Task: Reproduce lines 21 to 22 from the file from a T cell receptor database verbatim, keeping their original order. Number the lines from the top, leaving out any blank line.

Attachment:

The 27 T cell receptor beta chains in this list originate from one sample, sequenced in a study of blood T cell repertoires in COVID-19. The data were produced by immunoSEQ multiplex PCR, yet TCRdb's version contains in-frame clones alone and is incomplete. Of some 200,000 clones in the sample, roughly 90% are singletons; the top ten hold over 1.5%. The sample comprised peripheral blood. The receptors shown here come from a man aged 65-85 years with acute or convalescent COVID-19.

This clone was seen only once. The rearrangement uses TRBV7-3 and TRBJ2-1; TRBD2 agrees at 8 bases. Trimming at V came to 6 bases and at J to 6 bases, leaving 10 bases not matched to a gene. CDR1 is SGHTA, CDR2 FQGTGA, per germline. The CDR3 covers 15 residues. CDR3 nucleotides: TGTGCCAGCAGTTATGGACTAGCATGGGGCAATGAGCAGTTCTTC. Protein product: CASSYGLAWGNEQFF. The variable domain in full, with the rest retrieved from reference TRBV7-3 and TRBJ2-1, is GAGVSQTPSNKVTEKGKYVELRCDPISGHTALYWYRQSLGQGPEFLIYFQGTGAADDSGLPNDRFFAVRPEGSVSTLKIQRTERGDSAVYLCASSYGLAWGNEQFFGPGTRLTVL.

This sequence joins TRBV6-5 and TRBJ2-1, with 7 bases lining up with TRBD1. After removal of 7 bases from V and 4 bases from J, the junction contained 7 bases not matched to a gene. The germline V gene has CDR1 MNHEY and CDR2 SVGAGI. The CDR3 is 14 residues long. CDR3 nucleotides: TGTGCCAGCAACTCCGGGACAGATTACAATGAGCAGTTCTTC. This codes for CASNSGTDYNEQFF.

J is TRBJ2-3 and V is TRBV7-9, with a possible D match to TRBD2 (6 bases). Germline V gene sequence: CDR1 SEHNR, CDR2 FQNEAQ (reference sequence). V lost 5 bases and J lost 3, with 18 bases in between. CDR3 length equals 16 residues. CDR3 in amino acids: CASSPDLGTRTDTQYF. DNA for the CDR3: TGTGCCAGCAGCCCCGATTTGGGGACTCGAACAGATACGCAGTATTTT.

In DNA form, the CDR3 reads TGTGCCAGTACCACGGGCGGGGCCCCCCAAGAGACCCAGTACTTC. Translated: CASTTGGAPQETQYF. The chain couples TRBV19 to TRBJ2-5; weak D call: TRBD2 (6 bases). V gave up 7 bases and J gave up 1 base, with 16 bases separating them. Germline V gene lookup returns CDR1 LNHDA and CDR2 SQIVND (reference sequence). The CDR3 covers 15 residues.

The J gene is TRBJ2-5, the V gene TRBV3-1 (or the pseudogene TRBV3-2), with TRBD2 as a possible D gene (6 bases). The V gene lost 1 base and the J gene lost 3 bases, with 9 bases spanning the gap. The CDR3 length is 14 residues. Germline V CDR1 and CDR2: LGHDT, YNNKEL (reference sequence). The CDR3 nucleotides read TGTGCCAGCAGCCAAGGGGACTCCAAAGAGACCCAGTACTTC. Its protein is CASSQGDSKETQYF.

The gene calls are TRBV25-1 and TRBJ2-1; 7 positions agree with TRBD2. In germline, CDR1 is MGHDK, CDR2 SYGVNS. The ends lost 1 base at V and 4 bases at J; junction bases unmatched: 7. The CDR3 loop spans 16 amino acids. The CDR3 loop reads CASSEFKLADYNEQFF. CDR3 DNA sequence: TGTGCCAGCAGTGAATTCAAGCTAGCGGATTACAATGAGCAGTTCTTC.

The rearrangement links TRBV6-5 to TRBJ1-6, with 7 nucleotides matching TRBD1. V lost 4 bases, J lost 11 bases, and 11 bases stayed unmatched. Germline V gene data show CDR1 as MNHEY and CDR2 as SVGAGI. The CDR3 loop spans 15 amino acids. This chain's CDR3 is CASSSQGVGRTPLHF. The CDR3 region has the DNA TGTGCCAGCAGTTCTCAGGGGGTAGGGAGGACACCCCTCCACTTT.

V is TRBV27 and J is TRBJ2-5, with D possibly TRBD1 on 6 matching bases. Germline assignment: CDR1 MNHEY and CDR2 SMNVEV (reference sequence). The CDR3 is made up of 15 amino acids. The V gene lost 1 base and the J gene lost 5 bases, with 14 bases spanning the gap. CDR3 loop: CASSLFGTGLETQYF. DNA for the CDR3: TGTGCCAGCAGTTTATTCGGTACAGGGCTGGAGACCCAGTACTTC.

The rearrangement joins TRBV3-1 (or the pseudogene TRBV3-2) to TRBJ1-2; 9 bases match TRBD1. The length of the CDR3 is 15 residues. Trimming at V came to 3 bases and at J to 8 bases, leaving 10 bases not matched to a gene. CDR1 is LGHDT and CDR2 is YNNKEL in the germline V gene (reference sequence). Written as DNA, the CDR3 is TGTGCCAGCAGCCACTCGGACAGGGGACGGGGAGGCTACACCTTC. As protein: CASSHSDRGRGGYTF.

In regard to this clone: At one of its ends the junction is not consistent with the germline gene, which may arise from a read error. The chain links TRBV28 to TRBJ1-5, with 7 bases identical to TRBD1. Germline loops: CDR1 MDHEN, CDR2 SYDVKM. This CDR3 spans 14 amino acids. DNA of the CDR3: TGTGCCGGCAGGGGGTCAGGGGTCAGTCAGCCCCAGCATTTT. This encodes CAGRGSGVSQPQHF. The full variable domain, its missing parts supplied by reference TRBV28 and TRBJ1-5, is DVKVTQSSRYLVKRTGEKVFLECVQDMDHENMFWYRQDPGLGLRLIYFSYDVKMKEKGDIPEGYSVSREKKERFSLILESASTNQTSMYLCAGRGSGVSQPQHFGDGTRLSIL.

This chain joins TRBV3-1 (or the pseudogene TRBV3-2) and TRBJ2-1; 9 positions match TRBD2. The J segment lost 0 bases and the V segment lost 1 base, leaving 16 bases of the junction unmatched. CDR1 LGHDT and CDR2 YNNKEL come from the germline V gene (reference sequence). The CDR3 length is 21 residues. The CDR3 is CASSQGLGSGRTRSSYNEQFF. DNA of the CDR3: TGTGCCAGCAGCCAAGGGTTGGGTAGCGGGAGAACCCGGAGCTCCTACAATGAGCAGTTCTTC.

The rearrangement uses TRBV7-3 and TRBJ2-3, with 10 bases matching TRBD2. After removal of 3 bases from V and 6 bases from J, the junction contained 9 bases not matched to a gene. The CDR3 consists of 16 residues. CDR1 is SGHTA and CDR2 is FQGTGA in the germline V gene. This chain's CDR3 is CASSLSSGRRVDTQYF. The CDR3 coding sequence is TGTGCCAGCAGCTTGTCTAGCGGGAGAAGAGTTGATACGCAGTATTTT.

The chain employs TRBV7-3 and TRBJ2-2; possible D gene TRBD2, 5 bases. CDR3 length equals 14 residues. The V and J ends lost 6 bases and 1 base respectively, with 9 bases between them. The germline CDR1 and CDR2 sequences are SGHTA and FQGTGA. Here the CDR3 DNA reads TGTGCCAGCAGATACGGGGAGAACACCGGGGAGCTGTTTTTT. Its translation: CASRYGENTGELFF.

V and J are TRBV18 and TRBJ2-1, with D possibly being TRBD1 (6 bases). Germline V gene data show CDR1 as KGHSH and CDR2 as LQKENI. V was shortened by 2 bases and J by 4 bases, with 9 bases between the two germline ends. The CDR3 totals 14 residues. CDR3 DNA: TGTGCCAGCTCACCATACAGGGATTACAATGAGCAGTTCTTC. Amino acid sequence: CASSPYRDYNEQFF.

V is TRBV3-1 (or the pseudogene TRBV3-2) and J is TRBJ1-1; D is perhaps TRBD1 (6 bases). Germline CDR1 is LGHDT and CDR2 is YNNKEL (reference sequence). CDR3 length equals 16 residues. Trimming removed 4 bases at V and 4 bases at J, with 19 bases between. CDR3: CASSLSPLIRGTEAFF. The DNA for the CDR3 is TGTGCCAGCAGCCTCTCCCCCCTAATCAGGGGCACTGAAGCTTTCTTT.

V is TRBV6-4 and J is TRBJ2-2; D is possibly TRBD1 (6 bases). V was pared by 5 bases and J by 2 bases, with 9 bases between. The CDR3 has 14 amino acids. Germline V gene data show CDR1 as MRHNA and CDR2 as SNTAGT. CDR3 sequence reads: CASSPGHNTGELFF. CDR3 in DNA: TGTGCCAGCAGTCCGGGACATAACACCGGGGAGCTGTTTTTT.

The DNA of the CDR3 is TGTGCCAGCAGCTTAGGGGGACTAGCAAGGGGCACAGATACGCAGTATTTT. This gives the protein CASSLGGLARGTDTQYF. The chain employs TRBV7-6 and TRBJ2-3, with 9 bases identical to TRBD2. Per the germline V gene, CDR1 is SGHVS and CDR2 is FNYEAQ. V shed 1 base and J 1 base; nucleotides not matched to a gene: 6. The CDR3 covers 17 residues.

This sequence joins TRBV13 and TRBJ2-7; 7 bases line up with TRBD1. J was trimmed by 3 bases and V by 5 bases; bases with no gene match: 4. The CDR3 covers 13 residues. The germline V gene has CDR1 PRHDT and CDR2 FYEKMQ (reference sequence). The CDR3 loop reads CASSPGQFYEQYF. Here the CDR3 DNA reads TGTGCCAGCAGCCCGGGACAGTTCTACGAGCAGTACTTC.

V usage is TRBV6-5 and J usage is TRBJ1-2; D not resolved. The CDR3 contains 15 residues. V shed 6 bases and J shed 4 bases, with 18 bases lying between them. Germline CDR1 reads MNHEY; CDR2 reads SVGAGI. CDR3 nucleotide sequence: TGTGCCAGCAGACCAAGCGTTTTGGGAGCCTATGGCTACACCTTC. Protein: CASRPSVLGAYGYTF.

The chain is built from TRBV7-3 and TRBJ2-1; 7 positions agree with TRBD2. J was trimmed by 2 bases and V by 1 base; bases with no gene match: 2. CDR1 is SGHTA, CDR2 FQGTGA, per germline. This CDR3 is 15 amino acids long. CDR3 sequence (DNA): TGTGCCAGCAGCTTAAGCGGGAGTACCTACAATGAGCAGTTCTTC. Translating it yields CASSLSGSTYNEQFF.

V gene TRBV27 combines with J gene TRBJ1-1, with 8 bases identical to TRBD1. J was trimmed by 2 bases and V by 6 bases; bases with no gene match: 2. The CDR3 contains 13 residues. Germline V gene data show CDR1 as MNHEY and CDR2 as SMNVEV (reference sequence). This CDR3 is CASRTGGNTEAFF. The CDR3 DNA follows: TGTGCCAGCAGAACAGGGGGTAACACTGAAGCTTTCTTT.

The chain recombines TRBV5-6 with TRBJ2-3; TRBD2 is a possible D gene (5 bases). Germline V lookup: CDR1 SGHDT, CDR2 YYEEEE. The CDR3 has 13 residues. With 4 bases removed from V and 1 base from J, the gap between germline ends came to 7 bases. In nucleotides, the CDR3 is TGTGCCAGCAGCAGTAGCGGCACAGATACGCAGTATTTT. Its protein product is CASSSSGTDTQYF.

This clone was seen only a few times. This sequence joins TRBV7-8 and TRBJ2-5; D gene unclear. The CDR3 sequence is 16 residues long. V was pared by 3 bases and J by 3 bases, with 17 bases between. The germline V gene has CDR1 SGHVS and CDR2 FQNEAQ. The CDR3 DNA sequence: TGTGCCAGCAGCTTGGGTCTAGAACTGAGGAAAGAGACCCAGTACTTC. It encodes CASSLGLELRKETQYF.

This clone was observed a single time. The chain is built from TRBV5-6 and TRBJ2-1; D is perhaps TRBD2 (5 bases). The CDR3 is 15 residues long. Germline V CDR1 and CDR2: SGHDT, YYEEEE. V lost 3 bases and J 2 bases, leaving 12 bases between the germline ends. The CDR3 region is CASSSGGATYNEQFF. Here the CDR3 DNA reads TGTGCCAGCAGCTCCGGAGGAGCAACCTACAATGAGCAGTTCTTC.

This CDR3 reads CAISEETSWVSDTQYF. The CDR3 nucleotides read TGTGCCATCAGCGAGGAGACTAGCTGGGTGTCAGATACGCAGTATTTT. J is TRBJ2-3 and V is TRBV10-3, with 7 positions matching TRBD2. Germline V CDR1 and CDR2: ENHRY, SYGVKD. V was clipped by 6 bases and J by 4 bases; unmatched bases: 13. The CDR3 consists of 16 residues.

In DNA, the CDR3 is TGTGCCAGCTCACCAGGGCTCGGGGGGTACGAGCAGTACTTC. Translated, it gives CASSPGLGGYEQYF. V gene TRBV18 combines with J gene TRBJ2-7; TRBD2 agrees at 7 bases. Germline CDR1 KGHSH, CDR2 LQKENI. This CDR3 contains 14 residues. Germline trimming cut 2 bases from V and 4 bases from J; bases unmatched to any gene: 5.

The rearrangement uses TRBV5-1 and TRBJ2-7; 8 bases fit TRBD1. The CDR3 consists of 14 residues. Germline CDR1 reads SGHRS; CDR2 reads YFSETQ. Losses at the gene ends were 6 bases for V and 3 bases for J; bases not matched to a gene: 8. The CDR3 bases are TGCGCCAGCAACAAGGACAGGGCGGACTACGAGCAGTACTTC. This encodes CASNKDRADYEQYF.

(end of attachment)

The chain is built from TRBV7-3 and TRBJ2-1; 7 positions agree with TRBD2. J was trimmed by 2 bases and V by 1 base; bases with no gene match: 2. CDR1 is SGHTA, CDR2 FQGTGA, per germline. This CDR3 is 15 amino acids long. CDR3 sequence (DNA): TGTGCCAGCAGCTTAAGCGGGAGTACCTACAATGAGCAGTTCTTC. Translating it yields CASSLSGSTYNEQFF.

V gene TRBV27 combines with J gene TRBJ1-1, with 8 bases identical to TRBD1. J was trimmed by 2 bases and V by 6 bases; bases with no gene match: 2. The CDR3 contains 13 residues. Germline V gene data show CDR1 as MNHEY and CDR2 as SMNVEV (reference sequence). This CDR3 is CASRTGGNTEAFF. The CDR3 DNA follows: TGTGCCAGCAGAACAGGGGGTAACACTGAAGCTTTCTTT.